A time and score truth I really believe: If the guy who starts with the ball isn’t the guy who shoots the ball, you will get a better shot. Somebody else is usually open.

Watch the final play from the national championship game. The play breaks down when Brady Manek trips, so the second option is Caleb Love. He has 4.3 seconds to make a play, but Carolina needs a 3. Not an easy task. Take a close look as love pulls up for a contested 3. One pass away, in the opposite slot, Puff Johnson is standing by himself. His man is helping towards the ball. With 2.2 seconds left when Love raised up to shoot it, there was more than enough time to make one more pass and get a shot off.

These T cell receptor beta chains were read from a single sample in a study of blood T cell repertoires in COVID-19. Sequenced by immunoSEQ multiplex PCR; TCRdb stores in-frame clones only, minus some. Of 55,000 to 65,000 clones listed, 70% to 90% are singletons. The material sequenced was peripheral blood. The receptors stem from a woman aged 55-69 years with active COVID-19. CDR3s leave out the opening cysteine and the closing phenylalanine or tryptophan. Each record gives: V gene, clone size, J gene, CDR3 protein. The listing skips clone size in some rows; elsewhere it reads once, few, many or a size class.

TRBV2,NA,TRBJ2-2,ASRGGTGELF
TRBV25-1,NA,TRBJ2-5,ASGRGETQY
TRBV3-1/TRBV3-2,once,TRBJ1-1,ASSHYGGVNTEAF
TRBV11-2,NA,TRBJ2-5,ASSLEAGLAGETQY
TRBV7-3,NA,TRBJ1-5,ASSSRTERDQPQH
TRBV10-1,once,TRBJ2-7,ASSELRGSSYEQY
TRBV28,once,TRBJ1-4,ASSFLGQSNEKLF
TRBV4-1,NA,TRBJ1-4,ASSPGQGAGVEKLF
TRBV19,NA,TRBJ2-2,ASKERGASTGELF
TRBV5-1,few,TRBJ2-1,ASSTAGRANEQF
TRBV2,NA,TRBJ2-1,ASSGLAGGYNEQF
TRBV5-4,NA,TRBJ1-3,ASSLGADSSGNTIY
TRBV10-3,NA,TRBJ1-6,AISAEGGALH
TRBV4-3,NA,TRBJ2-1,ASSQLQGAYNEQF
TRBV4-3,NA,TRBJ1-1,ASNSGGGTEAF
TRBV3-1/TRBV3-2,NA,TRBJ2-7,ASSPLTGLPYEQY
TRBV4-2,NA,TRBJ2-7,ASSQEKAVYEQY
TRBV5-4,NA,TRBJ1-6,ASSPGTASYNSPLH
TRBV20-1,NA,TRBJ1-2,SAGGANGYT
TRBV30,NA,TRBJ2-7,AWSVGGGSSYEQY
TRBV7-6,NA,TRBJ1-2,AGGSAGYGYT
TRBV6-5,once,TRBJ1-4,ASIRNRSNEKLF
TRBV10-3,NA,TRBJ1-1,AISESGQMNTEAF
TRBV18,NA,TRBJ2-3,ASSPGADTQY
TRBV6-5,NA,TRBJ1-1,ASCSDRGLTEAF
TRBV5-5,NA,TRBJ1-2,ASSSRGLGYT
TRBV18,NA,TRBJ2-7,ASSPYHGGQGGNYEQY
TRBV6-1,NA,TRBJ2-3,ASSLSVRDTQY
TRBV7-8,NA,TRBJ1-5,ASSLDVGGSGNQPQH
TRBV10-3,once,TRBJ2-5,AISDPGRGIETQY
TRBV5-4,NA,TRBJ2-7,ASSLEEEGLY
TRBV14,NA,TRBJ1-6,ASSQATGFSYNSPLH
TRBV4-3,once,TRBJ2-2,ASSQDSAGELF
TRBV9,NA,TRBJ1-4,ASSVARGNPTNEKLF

The defense is always attracted to the ball in time and score situations. Somebody is going to lose sight of their man. It’s not an easy play, I get it, because the clock is ticking and you need to get a shot off. But if you practice it enough and train your guys to make the extra pass on time and score situations, I’m sure you’ll end up with better shots.

Everyone is attracted to the ball. Someone is always open. If the person who starts with it doesn’t shoot it, you will get a better shot.